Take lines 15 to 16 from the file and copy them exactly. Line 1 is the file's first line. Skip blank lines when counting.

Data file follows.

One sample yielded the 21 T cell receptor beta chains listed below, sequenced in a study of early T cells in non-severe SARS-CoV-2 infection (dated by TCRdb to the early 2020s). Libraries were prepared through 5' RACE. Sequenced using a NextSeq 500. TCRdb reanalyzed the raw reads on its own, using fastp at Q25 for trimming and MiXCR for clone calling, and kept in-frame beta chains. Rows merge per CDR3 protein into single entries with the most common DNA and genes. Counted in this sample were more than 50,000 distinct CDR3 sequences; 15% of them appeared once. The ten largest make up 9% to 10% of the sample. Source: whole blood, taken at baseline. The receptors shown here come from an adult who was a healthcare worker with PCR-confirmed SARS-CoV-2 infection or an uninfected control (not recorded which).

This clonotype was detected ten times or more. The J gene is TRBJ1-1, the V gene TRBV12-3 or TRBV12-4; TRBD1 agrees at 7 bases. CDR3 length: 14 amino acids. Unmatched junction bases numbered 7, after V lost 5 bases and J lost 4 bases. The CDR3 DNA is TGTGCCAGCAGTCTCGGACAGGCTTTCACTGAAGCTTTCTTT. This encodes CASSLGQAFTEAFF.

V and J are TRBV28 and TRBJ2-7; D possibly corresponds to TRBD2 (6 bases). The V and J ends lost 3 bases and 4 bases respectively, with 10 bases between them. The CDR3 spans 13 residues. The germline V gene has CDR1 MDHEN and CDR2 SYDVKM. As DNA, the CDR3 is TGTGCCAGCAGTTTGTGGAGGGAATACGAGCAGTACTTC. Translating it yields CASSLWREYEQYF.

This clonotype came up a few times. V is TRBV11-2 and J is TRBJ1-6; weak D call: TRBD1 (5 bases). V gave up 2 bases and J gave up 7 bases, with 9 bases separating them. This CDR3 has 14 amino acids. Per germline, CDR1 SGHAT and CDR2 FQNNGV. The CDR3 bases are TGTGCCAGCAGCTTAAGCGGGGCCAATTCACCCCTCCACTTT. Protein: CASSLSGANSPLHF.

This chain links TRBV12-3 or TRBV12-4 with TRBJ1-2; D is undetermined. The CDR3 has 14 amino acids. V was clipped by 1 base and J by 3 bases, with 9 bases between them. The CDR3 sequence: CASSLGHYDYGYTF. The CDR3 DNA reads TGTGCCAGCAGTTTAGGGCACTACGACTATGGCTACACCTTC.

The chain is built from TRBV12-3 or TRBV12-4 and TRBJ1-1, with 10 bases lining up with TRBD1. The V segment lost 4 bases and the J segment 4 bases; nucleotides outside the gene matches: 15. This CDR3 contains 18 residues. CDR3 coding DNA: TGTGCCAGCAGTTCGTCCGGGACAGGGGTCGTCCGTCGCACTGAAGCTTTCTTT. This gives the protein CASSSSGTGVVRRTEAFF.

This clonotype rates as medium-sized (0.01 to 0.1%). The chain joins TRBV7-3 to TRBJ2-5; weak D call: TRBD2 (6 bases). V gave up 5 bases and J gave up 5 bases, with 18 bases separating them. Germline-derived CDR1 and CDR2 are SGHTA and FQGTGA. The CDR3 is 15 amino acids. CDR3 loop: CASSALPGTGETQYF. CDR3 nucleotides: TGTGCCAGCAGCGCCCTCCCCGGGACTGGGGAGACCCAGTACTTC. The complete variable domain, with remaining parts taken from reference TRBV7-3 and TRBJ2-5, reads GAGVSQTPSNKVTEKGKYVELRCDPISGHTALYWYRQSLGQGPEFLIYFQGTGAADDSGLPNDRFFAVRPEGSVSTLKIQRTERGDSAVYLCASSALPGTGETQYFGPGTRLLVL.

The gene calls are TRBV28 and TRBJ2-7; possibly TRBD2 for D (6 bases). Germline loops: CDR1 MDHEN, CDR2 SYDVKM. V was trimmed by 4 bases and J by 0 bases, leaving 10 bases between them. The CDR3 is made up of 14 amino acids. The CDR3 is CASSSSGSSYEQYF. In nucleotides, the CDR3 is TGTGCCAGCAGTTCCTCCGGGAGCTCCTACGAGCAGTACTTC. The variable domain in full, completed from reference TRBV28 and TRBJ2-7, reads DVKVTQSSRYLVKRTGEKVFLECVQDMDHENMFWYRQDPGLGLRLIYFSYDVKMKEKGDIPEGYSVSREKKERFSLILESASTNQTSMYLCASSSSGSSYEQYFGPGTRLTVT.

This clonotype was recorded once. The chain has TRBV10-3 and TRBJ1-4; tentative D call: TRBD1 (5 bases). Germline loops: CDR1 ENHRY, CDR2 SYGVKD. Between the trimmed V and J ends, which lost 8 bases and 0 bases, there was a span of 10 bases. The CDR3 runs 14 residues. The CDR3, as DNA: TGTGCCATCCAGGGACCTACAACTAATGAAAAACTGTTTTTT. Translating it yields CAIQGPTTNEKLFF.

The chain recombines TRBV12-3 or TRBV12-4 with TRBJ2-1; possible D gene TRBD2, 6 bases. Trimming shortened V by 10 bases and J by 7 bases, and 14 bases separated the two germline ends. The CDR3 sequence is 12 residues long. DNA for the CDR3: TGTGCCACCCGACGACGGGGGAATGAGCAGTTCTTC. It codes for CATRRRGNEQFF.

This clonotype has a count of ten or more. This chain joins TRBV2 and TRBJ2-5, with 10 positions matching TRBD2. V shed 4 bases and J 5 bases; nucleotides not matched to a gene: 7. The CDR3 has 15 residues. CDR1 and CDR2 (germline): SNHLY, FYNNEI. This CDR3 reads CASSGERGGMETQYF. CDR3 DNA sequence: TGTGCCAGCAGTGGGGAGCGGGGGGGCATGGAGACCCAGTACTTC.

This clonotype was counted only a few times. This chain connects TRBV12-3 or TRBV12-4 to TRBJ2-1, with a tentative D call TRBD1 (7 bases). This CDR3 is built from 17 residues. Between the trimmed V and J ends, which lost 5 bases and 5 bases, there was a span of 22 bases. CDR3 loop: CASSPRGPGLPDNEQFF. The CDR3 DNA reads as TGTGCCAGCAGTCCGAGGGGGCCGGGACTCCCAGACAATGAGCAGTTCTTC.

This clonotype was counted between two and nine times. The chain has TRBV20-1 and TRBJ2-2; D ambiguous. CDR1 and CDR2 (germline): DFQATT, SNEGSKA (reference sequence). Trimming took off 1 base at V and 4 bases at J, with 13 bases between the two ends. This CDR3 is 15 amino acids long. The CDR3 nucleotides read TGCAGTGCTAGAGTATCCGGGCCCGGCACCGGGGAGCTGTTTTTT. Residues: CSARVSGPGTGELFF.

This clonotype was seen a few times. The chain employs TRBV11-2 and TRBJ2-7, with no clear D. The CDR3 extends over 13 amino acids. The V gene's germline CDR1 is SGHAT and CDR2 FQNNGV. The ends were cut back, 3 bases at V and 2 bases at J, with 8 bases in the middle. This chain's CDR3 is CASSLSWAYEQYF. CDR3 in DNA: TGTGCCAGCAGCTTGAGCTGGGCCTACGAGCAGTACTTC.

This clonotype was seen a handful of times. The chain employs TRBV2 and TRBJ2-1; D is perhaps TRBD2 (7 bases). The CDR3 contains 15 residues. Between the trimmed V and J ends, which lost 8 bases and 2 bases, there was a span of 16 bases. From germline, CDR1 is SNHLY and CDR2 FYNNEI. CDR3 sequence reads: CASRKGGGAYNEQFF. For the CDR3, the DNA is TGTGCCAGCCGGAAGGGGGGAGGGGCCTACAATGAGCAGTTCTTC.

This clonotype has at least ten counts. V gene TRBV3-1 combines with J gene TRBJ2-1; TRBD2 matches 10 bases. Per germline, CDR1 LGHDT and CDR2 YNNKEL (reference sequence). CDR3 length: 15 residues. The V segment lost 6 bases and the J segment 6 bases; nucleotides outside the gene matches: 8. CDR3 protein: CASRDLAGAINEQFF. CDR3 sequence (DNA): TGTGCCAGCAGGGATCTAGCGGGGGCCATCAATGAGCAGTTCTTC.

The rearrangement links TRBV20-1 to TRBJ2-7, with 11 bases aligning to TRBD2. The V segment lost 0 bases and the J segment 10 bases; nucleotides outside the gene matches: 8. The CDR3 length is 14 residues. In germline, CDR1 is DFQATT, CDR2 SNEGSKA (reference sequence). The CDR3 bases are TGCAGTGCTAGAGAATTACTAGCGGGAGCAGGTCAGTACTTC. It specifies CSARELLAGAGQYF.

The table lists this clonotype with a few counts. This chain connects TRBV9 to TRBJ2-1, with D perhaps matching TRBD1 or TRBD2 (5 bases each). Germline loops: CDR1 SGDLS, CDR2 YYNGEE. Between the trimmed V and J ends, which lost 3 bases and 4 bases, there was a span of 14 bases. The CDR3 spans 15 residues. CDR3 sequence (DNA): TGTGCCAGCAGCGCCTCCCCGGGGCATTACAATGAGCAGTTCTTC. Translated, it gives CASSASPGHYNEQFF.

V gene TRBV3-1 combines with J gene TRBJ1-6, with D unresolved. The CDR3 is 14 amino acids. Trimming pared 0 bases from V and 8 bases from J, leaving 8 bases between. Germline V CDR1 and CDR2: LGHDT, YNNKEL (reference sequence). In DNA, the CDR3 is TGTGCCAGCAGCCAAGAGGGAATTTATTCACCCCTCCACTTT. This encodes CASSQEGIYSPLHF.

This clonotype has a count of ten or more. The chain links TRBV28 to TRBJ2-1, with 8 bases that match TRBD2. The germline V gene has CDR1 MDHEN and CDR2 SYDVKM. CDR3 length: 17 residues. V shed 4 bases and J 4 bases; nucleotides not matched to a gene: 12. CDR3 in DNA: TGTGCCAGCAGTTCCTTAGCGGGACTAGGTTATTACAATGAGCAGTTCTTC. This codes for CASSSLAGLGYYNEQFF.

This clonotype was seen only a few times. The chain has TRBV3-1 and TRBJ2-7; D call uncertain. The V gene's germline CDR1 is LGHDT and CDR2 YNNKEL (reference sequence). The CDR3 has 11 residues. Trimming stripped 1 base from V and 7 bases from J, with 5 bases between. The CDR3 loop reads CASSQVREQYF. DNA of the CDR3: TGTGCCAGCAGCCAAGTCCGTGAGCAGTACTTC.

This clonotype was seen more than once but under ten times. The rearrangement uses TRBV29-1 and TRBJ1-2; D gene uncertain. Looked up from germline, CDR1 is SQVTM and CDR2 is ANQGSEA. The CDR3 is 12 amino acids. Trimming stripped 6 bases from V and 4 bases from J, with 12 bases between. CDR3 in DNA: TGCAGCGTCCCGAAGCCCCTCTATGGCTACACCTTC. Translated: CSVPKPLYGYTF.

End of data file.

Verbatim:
This clonotype was seen a handful of times. The chain employs TRBV2 and TRBJ2-1; D is perhaps TRBD2 (7 bases). The CDR3 contains 15 residues. Between the trimmed V and J ends, which lost 8 bases and 2 bases, there was a span of 16 bases. From germline, CDR1 is SNHLY and CDR2 FYNNEI. CDR3 sequence reads: CASRKGGGAYNEQFF. For the CDR3, the DNA is TGTGCCAGCCGGAAGGGGGGAGGGGCCTACAATGAGCAGTTCTTC.

This clonotype has at least ten counts. V gene TRBV3-1 combines with J gene TRBJ2-1; TRBD2 matches 10 bases. Per germline, CDR1 LGHDT and CDR2 YNNKEL (reference sequence). CDR3 length: 15 residues. The V segment lost 6 bases and the J segment 6 bases; nucleotides outside the gene matches: 8. CDR3 protein: CASRDLAGAINEQFF. CDR3 sequence (DNA): TGTGCCAGCAGGGATCTAGCGGGGGCCATCAATGAGCAGTTCTTC.